Taliban remind US of its promise to de-list its leaders from terror lists
By IANS | Published: September 15, 2021 08:39 PM2021-09-15T20:39:04+5:302021-09-15T20:50:07+5:30
Kabul, Sep 15 The Taliban-led interim government in Afghanistan has reminded the US and the western world of ...
Kabul, Sep 15 The Taliban-led interim government in Afghanistan has reminded the US and the western world of the promises that the US made for de-listing its top leadership from global sanctions and terror lists, along with ensuing legitimacy to its government, calling on Washington to fulfil its promise and refrain from what it called undue criticism of the government setup in Afghanistan.
Acting Foreign Minister of the Taliban-led government, Amir Muttaqi, revealed that the US has agreed to ensure legitimacy to the Taliban government and de-listing of its leaders from global sanctions lists and removal of their names from the list of designated terrorists in the Doha agreement, which led to the withdrawal of foreign forces from Afghanistan.
"During the Doha agreement, the US gave it in writing that it would ensure legitimacy of the Taliban-led government by the international community and would also ensure removal of names of Taliban senior leaders from global sanctions and designated lists," he said.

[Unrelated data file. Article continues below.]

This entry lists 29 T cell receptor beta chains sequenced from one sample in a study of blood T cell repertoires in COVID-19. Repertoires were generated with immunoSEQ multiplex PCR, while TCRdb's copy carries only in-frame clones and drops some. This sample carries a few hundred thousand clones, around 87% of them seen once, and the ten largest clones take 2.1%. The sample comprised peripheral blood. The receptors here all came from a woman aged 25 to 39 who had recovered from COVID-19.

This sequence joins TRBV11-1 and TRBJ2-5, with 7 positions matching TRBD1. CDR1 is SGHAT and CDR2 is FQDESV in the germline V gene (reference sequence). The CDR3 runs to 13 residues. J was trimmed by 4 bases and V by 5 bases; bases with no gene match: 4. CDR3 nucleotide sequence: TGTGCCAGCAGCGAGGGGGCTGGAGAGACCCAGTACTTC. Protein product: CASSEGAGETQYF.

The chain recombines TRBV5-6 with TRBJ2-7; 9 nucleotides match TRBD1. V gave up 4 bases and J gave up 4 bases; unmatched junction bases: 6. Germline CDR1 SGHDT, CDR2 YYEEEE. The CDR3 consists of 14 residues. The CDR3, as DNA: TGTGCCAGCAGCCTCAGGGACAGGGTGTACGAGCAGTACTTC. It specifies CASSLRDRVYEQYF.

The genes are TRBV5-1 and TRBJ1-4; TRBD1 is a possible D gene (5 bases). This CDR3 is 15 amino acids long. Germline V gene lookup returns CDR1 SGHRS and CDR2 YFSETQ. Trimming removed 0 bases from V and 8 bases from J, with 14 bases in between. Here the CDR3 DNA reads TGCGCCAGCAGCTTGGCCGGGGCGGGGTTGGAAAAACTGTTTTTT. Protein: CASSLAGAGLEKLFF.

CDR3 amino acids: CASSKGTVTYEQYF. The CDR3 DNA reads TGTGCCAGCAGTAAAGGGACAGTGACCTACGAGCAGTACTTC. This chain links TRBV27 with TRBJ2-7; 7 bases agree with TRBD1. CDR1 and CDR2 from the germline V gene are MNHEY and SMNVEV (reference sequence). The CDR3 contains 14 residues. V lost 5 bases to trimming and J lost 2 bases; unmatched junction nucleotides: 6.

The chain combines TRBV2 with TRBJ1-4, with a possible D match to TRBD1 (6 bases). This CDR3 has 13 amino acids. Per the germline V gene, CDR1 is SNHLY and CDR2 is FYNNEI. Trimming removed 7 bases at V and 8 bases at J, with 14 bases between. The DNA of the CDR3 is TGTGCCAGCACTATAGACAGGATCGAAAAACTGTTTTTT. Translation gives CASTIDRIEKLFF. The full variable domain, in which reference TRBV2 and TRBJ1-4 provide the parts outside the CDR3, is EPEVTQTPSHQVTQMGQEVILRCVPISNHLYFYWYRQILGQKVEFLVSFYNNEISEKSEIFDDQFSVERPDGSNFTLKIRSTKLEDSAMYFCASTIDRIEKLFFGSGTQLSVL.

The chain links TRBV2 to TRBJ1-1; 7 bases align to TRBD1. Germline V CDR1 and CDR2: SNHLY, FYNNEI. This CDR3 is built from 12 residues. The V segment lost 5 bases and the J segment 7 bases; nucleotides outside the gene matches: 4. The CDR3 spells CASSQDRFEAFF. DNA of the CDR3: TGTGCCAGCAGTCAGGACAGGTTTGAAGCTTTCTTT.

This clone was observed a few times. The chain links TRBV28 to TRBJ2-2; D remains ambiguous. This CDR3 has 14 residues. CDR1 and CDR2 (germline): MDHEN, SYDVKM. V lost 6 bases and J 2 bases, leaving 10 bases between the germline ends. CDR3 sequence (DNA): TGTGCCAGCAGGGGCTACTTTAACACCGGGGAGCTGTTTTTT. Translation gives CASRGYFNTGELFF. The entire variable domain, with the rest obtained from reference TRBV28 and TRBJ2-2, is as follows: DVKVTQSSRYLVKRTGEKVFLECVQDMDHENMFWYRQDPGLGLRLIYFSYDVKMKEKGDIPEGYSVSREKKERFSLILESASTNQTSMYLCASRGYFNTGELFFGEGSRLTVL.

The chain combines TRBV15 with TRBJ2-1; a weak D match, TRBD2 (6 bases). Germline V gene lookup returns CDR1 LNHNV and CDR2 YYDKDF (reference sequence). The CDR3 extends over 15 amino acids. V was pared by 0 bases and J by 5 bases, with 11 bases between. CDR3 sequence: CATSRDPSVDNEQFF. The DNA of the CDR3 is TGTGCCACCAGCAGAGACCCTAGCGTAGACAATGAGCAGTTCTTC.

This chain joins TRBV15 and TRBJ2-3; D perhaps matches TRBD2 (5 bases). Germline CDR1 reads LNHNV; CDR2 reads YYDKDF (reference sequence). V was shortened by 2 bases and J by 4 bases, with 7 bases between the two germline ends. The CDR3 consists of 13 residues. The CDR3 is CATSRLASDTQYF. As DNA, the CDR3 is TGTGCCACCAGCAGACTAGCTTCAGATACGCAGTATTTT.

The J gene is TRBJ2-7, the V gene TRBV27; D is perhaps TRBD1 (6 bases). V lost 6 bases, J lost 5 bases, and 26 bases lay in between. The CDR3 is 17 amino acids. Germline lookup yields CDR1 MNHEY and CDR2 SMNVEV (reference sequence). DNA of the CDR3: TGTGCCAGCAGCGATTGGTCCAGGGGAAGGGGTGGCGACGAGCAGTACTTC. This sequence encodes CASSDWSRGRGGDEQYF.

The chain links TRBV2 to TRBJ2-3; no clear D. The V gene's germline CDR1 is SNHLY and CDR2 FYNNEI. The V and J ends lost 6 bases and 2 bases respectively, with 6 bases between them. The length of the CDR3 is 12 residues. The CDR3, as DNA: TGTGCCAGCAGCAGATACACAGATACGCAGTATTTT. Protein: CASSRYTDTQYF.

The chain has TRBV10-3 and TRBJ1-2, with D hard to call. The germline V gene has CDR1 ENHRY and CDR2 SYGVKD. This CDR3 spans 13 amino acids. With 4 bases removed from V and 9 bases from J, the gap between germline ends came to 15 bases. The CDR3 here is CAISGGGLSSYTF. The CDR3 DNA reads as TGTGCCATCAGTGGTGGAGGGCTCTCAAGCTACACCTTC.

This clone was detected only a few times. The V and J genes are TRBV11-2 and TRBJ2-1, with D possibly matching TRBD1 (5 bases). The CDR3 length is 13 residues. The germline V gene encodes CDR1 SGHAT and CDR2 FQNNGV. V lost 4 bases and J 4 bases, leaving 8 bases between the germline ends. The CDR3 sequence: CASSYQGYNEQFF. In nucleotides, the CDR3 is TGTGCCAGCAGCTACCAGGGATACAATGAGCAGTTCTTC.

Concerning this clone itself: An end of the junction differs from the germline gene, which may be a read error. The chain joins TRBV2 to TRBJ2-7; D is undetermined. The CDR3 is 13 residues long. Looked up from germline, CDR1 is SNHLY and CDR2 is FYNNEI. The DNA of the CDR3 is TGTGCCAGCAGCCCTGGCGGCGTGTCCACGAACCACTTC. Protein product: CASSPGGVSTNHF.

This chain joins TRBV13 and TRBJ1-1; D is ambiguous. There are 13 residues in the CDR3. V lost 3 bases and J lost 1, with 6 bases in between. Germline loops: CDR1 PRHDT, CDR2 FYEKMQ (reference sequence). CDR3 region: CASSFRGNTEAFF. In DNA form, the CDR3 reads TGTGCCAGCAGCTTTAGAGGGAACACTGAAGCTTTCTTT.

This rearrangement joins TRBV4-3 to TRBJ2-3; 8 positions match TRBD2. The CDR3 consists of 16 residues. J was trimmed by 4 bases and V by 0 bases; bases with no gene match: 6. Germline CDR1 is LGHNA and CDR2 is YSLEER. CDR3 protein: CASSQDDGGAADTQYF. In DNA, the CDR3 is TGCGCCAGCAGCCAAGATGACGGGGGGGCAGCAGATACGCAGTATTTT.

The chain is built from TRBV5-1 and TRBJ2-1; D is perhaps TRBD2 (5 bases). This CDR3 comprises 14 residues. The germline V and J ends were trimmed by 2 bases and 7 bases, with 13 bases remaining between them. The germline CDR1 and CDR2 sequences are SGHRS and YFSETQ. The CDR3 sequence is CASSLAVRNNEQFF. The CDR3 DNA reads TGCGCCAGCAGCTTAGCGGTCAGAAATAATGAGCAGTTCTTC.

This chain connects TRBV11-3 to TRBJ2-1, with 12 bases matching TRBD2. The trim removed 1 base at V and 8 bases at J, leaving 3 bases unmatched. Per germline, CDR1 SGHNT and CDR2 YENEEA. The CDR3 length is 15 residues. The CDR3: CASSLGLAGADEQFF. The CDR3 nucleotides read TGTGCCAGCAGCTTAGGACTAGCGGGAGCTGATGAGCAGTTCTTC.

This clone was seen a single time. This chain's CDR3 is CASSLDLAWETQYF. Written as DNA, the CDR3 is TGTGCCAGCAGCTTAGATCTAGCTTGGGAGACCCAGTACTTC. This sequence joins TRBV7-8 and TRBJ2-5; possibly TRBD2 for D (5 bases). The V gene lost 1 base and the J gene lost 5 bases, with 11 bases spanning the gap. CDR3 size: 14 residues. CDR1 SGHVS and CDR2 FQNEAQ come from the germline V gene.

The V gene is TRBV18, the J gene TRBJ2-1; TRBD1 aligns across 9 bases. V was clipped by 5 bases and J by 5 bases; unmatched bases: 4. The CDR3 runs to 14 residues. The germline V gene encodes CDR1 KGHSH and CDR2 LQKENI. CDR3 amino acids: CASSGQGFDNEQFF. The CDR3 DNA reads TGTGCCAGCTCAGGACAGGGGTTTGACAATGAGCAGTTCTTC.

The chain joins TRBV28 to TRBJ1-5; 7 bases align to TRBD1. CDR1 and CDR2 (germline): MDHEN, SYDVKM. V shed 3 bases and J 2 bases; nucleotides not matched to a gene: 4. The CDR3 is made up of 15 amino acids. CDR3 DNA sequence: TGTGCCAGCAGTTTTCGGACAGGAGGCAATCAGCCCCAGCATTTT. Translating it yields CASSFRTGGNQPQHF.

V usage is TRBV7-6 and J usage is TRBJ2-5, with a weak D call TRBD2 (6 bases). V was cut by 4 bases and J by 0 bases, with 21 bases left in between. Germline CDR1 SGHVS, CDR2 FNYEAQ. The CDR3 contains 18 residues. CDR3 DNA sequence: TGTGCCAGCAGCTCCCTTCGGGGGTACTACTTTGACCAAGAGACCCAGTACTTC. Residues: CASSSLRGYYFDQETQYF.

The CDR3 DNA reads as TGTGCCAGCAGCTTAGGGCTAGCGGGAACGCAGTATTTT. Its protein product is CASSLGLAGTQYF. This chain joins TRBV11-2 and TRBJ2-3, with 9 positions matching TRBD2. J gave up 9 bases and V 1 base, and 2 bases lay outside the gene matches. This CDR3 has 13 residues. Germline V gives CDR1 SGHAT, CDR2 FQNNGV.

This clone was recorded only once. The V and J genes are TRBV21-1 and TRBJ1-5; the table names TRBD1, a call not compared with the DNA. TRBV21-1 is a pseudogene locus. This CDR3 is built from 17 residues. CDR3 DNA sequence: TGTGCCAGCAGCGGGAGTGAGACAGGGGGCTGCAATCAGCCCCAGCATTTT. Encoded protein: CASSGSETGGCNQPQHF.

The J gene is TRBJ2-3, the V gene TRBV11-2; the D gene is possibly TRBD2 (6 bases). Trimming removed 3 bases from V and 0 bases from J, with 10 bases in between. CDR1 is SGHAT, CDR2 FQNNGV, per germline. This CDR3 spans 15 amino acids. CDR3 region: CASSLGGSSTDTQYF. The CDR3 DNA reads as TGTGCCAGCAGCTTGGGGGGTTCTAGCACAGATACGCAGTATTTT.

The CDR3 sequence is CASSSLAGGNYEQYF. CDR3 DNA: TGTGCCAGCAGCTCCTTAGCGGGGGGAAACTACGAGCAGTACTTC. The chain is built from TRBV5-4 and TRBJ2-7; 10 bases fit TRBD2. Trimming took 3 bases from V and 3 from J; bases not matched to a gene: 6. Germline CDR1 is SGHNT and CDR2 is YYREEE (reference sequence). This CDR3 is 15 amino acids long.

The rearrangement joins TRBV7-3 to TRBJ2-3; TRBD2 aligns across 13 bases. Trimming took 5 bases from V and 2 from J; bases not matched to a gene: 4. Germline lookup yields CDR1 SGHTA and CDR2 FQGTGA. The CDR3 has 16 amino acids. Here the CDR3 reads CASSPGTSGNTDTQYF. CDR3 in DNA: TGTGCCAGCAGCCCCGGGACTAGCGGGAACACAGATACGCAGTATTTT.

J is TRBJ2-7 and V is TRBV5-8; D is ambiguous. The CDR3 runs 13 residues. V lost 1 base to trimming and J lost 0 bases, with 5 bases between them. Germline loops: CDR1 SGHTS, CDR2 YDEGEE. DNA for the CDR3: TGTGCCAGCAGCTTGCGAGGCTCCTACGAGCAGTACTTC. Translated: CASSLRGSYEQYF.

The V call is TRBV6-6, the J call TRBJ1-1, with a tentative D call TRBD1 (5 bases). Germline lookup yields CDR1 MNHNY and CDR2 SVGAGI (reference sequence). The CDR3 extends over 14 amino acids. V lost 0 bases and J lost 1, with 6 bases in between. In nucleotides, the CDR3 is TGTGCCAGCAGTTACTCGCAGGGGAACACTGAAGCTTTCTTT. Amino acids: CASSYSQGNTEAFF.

The statement is important as the western countries are criticising the interim setup of the Taliban in Afghanistan for having names of individuals, who have global sanctions against them, besides carrying millions of dollars worth bounties on their heads.
The western countries, along with the international community and the US, have stated that it is difficult for them to recognise the Taliban leadership with questionable history and global sanctions.
However, the Taliban's latest statement, revealing that global legitimacy for the Taliban leadership is part of the Doha agreement, mutually agreed by Washington, has certainly raised may eyebrows over the logic and basis behind such a commitment.
On the other hand, Washington continues to deny giving any recognition or legitimacy to the interim Taliban government, insisting that no recognition can be given until the Taliban meet the international demands and concerns.
The international demands include formation of an inclusive government with representation of women and other ethnic groups, provision of rights to women and positive commitment on not turning Afghanistan into a safe haven for terror organisations, which may become a major security concern for the US, the world and the region.
But the Taliban say that all demands of the international community have already been met as they claim that the current interim government is in fact an all-inclusive one.
"The current interim government is an all inclusive government and has representation from all ethnicities. We have already said this from the start that our soil will not be allowed to be used for terrorism. And women in Afghanistan are free to continue their education and work," said acting Foreign Minister Muttaqi.
"I want to again say this that this is an interim government and changes will be made to the setup until we form a permanent government," he added.
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